How to Get Over Procrastination in a Day

On Tuesday I procrastinated worse than I had in months. I couldn’t even approach my desk, and spent a large part of the day in bed. Not sick: just hiding.

I was unhappy about this, since I have deadlines like everyone else. And a part of me was thinking things like:

Nothing much seems to happen during the doldrums but you have to pass through them to get to the exciting places. Just stay the course and don't abandon ship!

Nothing much seems to happen during the doldrums but you have to pass through them to get to the exciting places. Just stay on course and don’t abandon ship!

  • “This sucks.”
  • “I’m falling further and further behind.”
  • “I make my living helping people solve this very problem. How mortifying.”
  • “I’m a fraud—and everyone’s going to find out I’m a fraud.” (That’s two giant terrors bundled into one concise package, by the way!)
  • “What if I never recover from this and am blocked the rest of my life?” (That’s called catastrophizing.)

(Notice how the anxiety escalates.)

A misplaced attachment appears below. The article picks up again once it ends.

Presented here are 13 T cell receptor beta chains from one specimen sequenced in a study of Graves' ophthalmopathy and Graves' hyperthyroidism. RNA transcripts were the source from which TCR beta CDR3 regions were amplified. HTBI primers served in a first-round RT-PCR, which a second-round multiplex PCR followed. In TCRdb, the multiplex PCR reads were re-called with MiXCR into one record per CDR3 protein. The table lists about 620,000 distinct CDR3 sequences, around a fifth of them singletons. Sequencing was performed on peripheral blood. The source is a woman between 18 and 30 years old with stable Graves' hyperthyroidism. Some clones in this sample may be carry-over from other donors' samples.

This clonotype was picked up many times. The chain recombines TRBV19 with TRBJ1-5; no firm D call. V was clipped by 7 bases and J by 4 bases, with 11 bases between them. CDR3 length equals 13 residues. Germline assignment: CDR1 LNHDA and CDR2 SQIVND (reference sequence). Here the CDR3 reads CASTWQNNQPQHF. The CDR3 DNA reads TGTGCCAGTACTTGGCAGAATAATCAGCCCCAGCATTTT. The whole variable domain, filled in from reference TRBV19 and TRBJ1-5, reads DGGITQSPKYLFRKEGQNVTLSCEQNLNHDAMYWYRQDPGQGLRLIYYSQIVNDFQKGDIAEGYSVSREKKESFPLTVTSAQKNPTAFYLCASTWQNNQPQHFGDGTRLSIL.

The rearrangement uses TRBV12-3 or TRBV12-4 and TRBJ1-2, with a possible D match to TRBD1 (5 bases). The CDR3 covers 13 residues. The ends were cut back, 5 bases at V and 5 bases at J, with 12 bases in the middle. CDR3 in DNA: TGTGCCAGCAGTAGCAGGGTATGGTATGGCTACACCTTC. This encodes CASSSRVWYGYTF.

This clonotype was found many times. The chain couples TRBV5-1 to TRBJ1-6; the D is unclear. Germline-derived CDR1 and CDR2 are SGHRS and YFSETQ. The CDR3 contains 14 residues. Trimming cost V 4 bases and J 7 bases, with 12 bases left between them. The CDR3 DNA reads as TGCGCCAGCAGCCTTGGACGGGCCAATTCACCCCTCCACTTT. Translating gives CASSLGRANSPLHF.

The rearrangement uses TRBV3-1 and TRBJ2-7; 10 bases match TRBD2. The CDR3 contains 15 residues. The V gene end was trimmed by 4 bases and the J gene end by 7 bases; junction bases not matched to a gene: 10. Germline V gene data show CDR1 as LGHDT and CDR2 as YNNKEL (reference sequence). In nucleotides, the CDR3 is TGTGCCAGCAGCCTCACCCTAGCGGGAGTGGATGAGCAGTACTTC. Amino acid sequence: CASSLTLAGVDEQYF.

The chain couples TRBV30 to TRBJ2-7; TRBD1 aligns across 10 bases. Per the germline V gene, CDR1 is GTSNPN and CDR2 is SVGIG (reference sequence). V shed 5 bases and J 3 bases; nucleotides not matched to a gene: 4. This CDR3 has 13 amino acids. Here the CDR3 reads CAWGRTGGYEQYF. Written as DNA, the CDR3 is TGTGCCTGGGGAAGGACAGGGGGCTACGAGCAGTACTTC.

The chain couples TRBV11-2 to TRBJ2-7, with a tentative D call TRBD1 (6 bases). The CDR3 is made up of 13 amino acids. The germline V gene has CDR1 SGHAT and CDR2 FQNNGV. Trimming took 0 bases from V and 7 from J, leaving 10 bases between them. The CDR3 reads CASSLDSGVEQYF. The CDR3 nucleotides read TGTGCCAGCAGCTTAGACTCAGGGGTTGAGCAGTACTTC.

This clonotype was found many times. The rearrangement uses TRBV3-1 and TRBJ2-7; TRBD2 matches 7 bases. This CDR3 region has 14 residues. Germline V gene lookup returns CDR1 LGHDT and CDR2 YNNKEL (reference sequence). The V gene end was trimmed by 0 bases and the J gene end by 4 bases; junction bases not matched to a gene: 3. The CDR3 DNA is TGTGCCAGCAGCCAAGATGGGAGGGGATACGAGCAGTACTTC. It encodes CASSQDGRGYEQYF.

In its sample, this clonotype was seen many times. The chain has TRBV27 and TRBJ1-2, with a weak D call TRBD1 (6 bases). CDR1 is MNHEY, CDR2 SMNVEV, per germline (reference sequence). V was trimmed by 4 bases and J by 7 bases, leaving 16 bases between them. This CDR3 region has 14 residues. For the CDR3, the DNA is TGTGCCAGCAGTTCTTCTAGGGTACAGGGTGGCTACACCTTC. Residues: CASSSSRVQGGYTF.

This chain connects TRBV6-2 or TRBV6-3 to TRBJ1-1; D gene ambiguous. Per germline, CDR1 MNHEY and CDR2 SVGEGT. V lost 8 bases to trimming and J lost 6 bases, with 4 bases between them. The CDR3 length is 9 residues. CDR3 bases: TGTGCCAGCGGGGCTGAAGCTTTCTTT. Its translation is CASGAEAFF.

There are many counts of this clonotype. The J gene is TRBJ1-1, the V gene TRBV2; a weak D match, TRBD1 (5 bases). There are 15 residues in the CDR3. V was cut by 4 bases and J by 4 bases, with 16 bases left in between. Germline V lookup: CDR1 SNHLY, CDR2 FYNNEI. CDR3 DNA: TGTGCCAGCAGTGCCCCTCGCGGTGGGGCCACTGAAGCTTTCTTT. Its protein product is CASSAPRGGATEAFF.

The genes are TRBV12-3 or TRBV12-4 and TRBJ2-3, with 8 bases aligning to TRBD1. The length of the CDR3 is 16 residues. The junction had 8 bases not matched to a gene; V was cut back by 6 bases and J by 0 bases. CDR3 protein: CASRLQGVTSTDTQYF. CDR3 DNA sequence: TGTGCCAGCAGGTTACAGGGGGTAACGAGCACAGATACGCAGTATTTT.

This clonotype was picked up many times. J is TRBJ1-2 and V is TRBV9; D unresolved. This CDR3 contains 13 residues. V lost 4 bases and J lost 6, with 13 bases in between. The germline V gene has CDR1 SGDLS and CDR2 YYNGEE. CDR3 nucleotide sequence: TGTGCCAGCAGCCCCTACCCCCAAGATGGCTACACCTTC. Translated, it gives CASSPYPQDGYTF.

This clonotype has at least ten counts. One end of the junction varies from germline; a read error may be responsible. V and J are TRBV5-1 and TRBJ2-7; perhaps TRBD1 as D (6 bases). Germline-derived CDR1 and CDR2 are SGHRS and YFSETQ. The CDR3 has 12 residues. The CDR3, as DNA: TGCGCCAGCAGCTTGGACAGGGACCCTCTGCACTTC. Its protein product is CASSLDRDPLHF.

Because of my experience helping myself and others through situations like this, I knew that, as tempting as it might be to just give in to an orgy of self-recrimination and panic, doing so would only make the problem worse.

So I spent the day just hanging out: watching videos, reading Jane Austin for the umpteenth time (as well as some less-enobling literature!), watching television, and taking a walk. And I made sure my self-talk was even more compassionate, understanding, and forgiving than usual.

And guess what: Wednesday was fine. And Thursday. And today (Friday) almost certainly will be. In fact, the last couple of days have been phenomenally productive.

I didn’t know at the time that I would rebound so quickly, of course: I could only have faith in the process. However, the speed of my recovery was proportional to the strength of my commitment to self-compassion.

In other words, it was my utter refusal to indulge in harsh self-talk or self-recrimination that enabled me to speedily recover my productivity.

I see this with my students and coaching clients all the time. The turning point is almost always when they realize—intellectually, emotionally, and deep down in their bones—that, not only does perfectionism not work, it’s counterproductive. It’s when they commit to expunging even tiny residual amounts of perfectionism from their thinking that they turn the corner and start making fast progress on their writing and other work.

Here are some techniques you can use if you’re procrastinating.

But the foundational technique is self-compassion.


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